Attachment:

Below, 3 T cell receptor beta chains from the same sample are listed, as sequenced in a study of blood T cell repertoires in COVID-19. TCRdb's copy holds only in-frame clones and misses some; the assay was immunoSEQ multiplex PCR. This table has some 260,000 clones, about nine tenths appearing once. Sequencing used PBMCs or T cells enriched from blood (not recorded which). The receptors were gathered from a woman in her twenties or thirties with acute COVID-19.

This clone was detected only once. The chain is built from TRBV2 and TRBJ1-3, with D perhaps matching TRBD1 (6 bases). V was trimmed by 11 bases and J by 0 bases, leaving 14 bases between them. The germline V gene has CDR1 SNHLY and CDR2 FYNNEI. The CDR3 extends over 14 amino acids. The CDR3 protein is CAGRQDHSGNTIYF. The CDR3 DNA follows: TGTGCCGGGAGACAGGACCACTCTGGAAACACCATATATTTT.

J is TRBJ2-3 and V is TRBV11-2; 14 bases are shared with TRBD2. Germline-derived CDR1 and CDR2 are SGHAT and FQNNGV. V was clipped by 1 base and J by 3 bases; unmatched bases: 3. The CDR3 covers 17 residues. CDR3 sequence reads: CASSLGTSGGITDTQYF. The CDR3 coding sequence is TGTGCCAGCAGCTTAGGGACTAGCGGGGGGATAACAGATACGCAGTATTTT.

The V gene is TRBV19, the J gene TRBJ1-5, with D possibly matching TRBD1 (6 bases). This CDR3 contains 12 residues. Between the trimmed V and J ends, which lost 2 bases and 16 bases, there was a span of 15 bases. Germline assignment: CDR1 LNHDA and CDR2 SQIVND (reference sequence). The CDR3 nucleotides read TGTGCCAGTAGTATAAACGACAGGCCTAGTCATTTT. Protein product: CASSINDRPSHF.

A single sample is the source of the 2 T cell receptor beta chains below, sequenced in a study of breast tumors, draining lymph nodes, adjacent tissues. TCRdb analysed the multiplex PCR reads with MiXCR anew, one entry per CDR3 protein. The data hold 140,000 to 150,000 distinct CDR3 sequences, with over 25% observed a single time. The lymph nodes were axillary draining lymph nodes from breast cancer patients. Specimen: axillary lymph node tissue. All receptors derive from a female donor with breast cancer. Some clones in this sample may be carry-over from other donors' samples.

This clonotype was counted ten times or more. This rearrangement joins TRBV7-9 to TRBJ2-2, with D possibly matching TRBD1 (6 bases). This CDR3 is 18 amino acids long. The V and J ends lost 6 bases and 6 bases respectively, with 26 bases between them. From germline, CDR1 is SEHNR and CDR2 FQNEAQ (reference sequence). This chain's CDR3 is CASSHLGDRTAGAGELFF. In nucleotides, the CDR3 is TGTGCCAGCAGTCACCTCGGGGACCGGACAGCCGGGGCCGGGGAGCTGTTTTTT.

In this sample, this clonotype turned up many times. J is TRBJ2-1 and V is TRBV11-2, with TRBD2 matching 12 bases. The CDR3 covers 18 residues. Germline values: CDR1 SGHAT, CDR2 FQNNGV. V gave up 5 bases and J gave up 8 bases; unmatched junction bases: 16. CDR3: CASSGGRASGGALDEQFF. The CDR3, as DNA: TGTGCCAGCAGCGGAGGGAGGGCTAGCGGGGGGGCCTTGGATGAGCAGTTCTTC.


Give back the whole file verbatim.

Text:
Below, 3 T cell receptor beta chains from the same sample are listed, as sequenced in a study of blood T cell repertoires in COVID-19. TCRdb's copy holds only in-frame clones and misses some; the assay was immunoSEQ multiplex PCR. This table has some 260,000 clones, about nine tenths appearing once. Sequencing used PBMCs or T cells enriched from blood (not recorded which). The receptors were gathered from a woman in her twenties or thirties with acute COVID-19.

This clone was detected only once. The chain is built from TRBV2 and TRBJ1-3, with D perhaps matching TRBD1 (6 bases). V was trimmed by 11 bases and J by 0 bases, leaving 14 bases between them. The germline V gene has CDR1 SNHLY and CDR2 FYNNEI. The CDR3 extends over 14 amino acids. The CDR3 protein is CAGRQDHSGNTIYF. The CDR3 DNA follows: TGTGCCGGGAGACAGGACCACTCTGGAAACACCATATATTTT.

J is TRBJ2-3 and V is TRBV11-2; 14 bases are shared with TRBD2. Germline-derived CDR1 and CDR2 are SGHAT and FQNNGV. V was clipped by 1 base and J by 3 bases; unmatched bases: 3. The CDR3 covers 17 residues. CDR3 sequence reads: CASSLGTSGGITDTQYF. The CDR3 coding sequence is TGTGCCAGCAGCTTAGGGACTAGCGGGGGGATAACAGATACGCAGTATTTT.

The V gene is TRBV19, the J gene TRBJ1-5, with D possibly matching TRBD1 (6 bases). This CDR3 contains 12 residues. Between the trimmed V and J ends, which lost 2 bases and 16 bases, there was a span of 15 bases. Germline assignment: CDR1 LNHDA and CDR2 SQIVND (reference sequence). The CDR3 nucleotides read TGTGCCAGTAGTATAAACGACAGGCCTAGTCATTTT. Protein product: CASSINDRPSHF.

A single sample is the source of the 2 T cell receptor beta chains below, sequenced in a study of breast tumors, draining lymph nodes, adjacent tissues. TCRdb analysed the multiplex PCR reads with MiXCR anew, one entry per CDR3 protein. The data hold 140,000 to 150,000 distinct CDR3 sequences, with over 25% observed a single time. The lymph nodes were axillary draining lymph nodes from breast cancer patients. Specimen: axillary lymph node tissue. All receptors derive from a female donor with breast cancer. Some clones in this sample may be carry-over from other donors' samples.

This clonotype was counted ten times or more. This rearrangement joins TRBV7-9 to TRBJ2-2, with D possibly matching TRBD1 (6 bases). This CDR3 is 18 amino acids long. The V and J ends lost 6 bases and 6 bases respectively, with 26 bases between them. From germline, CDR1 is SEHNR and CDR2 FQNEAQ (reference sequence). This chain's CDR3 is CASSHLGDRTAGAGELFF. In nucleotides, the CDR3 is TGTGCCAGCAGTCACCTCGGGGACCGGACAGCCGGGGCCGGGGAGCTGTTTTTT.

In this sample, this clonotype turned up many times. J is TRBJ2-1 and V is TRBV11-2, with TRBD2 matching 12 bases. The CDR3 covers 18 residues. Germline values: CDR1 SGHAT, CDR2 FQNNGV. V gave up 5 bases and J gave up 8 bases; unmatched junction bases: 16. CDR3: CASSGGRASGGALDEQFF. The CDR3, as DNA: TGTGCCAGCAGCGGAGGGAGGGCTAGCGGGGGGGCCTTGGATGAGCAGTTCTTC.